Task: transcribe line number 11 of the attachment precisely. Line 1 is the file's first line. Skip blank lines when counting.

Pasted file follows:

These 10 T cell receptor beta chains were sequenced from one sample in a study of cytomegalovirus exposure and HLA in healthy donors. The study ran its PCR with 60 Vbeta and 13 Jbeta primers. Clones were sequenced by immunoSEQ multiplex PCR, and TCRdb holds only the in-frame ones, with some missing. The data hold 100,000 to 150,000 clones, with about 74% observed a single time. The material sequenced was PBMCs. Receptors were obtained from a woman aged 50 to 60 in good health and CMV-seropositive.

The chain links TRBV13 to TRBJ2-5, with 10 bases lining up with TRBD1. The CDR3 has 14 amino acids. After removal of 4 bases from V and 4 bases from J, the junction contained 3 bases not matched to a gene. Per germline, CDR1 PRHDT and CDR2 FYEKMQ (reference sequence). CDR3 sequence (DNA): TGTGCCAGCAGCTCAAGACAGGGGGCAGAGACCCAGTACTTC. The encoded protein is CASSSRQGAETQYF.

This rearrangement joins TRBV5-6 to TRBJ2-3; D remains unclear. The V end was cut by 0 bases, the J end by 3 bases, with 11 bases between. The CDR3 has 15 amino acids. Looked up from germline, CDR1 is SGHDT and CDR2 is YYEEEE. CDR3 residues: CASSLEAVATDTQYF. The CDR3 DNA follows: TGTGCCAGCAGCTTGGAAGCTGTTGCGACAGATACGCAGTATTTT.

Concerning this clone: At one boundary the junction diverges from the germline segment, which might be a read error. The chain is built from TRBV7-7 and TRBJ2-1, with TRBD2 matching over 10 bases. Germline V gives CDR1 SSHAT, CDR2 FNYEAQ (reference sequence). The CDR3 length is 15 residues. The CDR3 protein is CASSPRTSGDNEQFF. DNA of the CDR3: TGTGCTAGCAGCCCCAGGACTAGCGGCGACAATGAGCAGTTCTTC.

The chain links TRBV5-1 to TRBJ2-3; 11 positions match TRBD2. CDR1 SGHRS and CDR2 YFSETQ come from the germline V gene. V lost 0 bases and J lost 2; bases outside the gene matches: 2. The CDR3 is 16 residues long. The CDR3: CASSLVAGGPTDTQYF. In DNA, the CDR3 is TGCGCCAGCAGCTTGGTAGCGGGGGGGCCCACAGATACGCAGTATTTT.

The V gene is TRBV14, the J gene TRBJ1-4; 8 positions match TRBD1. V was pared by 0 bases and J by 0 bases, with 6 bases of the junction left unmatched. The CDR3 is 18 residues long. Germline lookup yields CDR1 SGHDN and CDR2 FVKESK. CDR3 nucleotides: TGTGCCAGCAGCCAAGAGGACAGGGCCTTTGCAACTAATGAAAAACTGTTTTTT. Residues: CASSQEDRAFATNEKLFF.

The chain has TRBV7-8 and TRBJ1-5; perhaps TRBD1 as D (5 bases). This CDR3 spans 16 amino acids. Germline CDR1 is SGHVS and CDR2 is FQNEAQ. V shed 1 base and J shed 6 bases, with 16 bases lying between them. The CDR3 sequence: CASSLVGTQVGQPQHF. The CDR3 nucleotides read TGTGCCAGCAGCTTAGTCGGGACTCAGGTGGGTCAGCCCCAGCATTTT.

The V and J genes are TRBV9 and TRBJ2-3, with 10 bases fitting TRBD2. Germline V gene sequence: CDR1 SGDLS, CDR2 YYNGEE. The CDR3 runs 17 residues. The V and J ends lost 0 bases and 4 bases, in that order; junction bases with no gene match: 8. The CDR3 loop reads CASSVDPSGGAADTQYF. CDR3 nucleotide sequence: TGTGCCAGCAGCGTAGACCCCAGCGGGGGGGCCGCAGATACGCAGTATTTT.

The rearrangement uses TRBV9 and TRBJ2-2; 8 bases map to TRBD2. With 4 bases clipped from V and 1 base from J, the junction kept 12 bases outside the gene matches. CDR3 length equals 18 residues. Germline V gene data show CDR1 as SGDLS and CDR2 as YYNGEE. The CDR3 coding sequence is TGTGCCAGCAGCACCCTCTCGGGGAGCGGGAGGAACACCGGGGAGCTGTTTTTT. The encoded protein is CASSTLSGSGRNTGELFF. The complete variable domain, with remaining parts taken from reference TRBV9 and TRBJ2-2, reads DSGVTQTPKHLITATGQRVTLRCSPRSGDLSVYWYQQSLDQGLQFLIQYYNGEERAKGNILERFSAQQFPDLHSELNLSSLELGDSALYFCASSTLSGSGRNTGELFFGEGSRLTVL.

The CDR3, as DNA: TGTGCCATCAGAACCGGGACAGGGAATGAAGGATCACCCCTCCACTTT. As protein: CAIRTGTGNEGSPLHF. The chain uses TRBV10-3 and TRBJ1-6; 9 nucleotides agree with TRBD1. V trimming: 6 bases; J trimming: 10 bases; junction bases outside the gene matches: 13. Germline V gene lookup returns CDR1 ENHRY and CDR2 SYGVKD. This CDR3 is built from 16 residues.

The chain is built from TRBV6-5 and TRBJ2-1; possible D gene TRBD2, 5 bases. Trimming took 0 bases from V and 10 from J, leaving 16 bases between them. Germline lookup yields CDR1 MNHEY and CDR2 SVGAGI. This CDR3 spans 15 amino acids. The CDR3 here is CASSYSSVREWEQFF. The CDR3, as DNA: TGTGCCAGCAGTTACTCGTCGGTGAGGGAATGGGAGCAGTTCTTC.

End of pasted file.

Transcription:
The chain is built from TRBV6-5 and TRBJ2-1; possible D gene TRBD2, 5 bases. Trimming took 0 bases from V and 10 from J, leaving 16 bases between them. Germline lookup yields CDR1 MNHEY and CDR2 SVGAGI. This CDR3 spans 15 amino acids. The CDR3 here is CASSYSSVREWEQFF. The CDR3, as DNA: TGTGCCAGCAGTTACTCGTCGGTGAGGGAATGGGAGCAGTTCTTC.